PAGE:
are we get our, ah, location that we want to scan it into, we push yaks and then push the format and then we'll call scan up. And so now they will have a string in it, and we don't have to worry about that. But here we want to find the string length.
So, for example,
what we do is we start off when we use e g I as our base register. So we're gonna use a scan function
so we go ahead and copy a or the address of a into ET I so that I can be used,
and then we're gonna set e c X to negative one, and this is going to tell it how long to run. So we wanted to run until we find a no,
we're gonna clear the direction flag. And then the bite that we're looking for is zero. So we're gonna move a l zero
and then we repeat going through the string, right? Each time he d I is going to keep getting incriminated until we find that no bite.
And then once we have found it. So this will terminate when we have found that or we go through four billion,
four billion different addresses to look for it, which is highly unlikely.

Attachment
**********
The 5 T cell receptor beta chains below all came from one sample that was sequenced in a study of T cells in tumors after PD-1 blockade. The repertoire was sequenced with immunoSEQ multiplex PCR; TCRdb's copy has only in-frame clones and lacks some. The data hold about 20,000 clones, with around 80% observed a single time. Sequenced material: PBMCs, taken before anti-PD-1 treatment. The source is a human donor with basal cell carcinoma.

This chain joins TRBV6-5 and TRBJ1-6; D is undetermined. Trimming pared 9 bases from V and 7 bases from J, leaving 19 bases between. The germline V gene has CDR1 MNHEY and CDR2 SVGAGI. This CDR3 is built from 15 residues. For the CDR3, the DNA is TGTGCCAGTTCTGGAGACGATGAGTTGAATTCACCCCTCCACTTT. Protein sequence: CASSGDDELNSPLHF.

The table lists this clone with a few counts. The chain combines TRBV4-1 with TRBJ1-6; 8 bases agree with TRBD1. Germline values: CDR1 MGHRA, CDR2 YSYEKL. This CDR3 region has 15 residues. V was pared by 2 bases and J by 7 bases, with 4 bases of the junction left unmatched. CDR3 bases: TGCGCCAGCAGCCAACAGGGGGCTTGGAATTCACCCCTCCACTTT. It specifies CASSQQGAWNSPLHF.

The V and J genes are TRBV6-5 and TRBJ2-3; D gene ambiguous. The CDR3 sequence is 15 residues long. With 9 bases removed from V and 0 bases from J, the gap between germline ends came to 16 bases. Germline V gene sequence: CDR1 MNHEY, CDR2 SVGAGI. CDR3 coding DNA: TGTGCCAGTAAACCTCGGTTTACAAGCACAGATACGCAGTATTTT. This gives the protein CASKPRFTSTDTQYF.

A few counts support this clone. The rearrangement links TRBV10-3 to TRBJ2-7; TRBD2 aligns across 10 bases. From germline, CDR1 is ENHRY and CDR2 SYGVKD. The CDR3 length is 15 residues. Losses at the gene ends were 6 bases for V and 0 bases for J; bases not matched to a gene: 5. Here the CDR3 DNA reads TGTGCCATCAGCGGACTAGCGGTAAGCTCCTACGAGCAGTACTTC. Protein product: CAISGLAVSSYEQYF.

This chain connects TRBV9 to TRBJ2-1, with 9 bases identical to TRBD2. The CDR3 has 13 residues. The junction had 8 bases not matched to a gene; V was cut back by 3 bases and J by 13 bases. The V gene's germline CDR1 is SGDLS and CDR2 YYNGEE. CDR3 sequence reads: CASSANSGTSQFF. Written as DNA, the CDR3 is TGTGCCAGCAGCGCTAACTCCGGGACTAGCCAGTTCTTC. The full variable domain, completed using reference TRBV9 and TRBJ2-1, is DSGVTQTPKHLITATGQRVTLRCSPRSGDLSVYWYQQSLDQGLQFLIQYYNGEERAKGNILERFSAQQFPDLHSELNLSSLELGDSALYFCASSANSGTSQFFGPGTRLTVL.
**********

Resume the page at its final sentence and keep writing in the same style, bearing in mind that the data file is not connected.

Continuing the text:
So at this point now, Edie, I is going to point to the no bite in the string.
And so we can copy that address into yea X and then subtract the original address and that will give us the length. And that adds in the knoll. And so we want to decker mint. You see x by one
to subtract out the no.
And so this is a very simple way in order to figure out how long a string is. Now it is more instructions than calling
the standard library, but it allows you to understand how we can search through a script string and then find where that no bite is in order to figure out the length of the string.
So today we talked about some different string operations and some different string instructions that are included in assembly.
In the future, we're gonna have an example that's using strings, and we'll go through. And
I believe we're gonna upper case a bunch of letters. And so we go through that example in a future lecture.
And then here's our quiz. What registers are used as a source and destination for string operations?
Yes, I as a source. And Edie eyes the destination.
If you have questions, you can email me, Miller, MJ at you and Katie to you, and you can find me on Twitter at Milhouse 30.